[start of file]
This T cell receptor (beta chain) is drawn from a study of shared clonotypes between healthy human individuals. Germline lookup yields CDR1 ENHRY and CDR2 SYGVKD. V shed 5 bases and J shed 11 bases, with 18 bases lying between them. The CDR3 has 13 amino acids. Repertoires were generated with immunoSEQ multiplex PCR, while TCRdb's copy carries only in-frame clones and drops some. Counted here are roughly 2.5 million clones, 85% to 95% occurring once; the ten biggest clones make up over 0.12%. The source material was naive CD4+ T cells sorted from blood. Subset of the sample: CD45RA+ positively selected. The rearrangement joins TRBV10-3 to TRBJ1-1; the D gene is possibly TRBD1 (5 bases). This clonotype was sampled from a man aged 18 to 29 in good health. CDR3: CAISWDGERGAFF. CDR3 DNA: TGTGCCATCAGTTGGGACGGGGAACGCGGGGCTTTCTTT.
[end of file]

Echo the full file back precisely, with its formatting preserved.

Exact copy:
This T cell receptor (beta chain) is drawn from a study of shared clonotypes between healthy human individuals. Germline lookup yields CDR1 ENHRY and CDR2 SYGVKD. V shed 5 bases and J shed 11 bases, with 18 bases lying between them. The CDR3 has 13 amino acids. Repertoires were generated with immunoSEQ multiplex PCR, while TCRdb's copy carries only in-frame clones and drops some. Counted here are roughly 2.5 million clones, 85% to 95% occurring once; the ten biggest clones make up over 0.12%. The source material was naive CD4+ T cells sorted from blood. Subset of the sample: CD45RA+ positively selected. The rearrangement joins TRBV10-3 to TRBJ1-1; the D gene is possibly TRBD1 (5 bases). This clonotype was sampled from a man aged 18 to 29 in good health. CDR3: CAISWDGERGAFF. CDR3 DNA: TGTGCCATCAGTTGGGACGGGGAACGCGGGGCTTTCTTT.